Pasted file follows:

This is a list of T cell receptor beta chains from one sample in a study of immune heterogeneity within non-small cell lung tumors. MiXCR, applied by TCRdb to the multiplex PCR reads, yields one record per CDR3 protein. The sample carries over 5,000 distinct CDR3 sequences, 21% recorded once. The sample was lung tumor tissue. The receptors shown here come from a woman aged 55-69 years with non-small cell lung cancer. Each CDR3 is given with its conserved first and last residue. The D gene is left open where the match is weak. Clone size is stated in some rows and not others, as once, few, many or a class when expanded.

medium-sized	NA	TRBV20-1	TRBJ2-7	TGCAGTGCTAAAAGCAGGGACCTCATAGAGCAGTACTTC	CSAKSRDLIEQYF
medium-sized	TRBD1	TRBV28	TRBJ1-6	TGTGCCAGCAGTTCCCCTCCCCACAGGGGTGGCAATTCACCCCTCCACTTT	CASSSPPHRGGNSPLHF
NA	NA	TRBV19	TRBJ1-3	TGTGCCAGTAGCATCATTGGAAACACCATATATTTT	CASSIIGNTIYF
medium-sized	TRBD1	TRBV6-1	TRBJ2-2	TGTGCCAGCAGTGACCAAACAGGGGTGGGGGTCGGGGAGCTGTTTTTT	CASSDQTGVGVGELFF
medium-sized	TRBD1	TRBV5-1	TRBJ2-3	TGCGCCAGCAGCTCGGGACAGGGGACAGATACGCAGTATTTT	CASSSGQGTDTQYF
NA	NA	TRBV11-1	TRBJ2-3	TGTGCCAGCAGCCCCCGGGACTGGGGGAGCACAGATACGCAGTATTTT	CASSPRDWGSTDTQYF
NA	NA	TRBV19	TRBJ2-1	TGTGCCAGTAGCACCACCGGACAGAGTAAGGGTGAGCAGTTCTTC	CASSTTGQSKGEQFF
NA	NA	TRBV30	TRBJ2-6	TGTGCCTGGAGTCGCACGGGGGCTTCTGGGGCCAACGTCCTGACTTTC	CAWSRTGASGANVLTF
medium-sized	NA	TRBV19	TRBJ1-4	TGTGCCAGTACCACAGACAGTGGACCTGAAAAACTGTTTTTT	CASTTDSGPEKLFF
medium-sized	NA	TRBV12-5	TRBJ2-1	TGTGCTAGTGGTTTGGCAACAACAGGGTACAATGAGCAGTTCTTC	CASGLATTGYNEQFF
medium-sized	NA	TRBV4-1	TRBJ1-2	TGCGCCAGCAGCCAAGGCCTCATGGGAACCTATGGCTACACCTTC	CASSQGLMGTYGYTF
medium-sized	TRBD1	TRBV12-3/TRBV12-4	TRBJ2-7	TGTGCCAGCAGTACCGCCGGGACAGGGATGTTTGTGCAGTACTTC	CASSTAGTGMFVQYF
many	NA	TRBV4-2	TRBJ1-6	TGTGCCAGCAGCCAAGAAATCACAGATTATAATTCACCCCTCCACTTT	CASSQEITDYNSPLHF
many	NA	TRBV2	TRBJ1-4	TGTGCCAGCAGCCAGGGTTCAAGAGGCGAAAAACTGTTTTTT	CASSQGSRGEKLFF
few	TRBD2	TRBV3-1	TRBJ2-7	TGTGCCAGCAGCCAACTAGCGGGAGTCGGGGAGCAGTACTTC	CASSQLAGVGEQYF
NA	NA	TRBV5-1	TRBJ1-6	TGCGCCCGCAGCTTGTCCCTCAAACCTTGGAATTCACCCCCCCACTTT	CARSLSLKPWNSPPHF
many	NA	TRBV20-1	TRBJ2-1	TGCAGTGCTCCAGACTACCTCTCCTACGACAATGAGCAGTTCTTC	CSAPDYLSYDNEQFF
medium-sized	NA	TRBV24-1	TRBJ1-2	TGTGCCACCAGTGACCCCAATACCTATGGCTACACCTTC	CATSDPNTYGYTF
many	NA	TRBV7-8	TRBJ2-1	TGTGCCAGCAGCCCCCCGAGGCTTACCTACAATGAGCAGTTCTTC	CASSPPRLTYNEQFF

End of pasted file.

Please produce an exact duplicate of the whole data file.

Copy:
This is a list of T cell receptor beta chains from one sample in a study of immune heterogeneity within non-small cell lung tumors. MiXCR, applied by TCRdb to the multiplex PCR reads, yields one record per CDR3 protein. The sample carries over 5,000 distinct CDR3 sequences, 21% recorded once. The sample was lung tumor tissue. The receptors shown here come from a woman aged 55-69 years with non-small cell lung cancer. Each CDR3 is given with its conserved first and last residue. The D gene is left open where the match is weak. Clone size is stated in some rows and not others, as once, few, many or a class when expanded.

medium-sized	NA	TRBV20-1	TRBJ2-7	TGCAGTGCTAAAAGCAGGGACCTCATAGAGCAGTACTTC	CSAKSRDLIEQYF
medium-sized	TRBD1	TRBV28	TRBJ1-6	TGTGCCAGCAGTTCCCCTCCCCACAGGGGTGGCAATTCACCCCTCCACTTT	CASSSPPHRGGNSPLHF
NA	NA	TRBV19	TRBJ1-3	TGTGCCAGTAGCATCATTGGAAACACCATATATTTT	CASSIIGNTIYF
medium-sized	TRBD1	TRBV6-1	TRBJ2-2	TGTGCCAGCAGTGACCAAACAGGGGTGGGGGTCGGGGAGCTGTTTTTT	CASSDQTGVGVGELFF
medium-sized	TRBD1	TRBV5-1	TRBJ2-3	TGCGCCAGCAGCTCGGGACAGGGGACAGATACGCAGTATTTT	CASSSGQGTDTQYF
NA	NA	TRBV11-1	TRBJ2-3	TGTGCCAGCAGCCCCCGGGACTGGGGGAGCACAGATACGCAGTATTTT	CASSPRDWGSTDTQYF
NA	NA	TRBV19	TRBJ2-1	TGTGCCAGTAGCACCACCGGACAGAGTAAGGGTGAGCAGTTCTTC	CASSTTGQSKGEQFF
NA	NA	TRBV30	TRBJ2-6	TGTGCCTGGAGTCGCACGGGGGCTTCTGGGGCCAACGTCCTGACTTTC	CAWSRTGASGANVLTF
medium-sized	NA	TRBV19	TRBJ1-4	TGTGCCAGTACCACAGACAGTGGACCTGAAAAACTGTTTTTT	CASTTDSGPEKLFF
medium-sized	NA	TRBV12-5	TRBJ2-1	TGTGCTAGTGGTTTGGCAACAACAGGGTACAATGAGCAGTTCTTC	CASGLATTGYNEQFF
medium-sized	NA	TRBV4-1	TRBJ1-2	TGCGCCAGCAGCCAAGGCCTCATGGGAACCTATGGCTACACCTTC	CASSQGLMGTYGYTF
medium-sized	TRBD1	TRBV12-3/TRBV12-4	TRBJ2-7	TGTGCCAGCAGTACCGCCGGGACAGGGATGTTTGTGCAGTACTTC	CASSTAGTGMFVQYF
many	NA	TRBV4-2	TRBJ1-6	TGTGCCAGCAGCCAAGAAATCACAGATTATAATTCACCCCTCCACTTT	CASSQEITDYNSPLHF
many	NA	TRBV2	TRBJ1-4	TGTGCCAGCAGCCAGGGTTCAAGAGGCGAAAAACTGTTTTTT	CASSQGSRGEKLFF
few	TRBD2	TRBV3-1	TRBJ2-7	TGTGCCAGCAGCCAACTAGCGGGAGTCGGGGAGCAGTACTTC	CASSQLAGVGEQYF
NA	NA	TRBV5-1	TRBJ1-6	TGCGCCCGCAGCTTGTCCCTCAAACCTTGGAATTCACCCCCCCACTTT	CARSLSLKPWNSPPHF
many	NA	TRBV20-1	TRBJ2-1	TGCAGTGCTCCAGACTACCTCTCCTACGACAATGAGCAGTTCTTC	CSAPDYLSYDNEQFF
medium-sized	NA	TRBV24-1	TRBJ1-2	TGTGCCACCAGTGACCCCAATACCTATGGCTACACCTTC	CATSDPNTYGYTF
many	NA	TRBV7-8	TRBJ2-1	TGTGCCAGCAGCCCCCCGAGGCTTACCTACAATGAGCAGTTCTTC	CASSPPRLTYNEQFF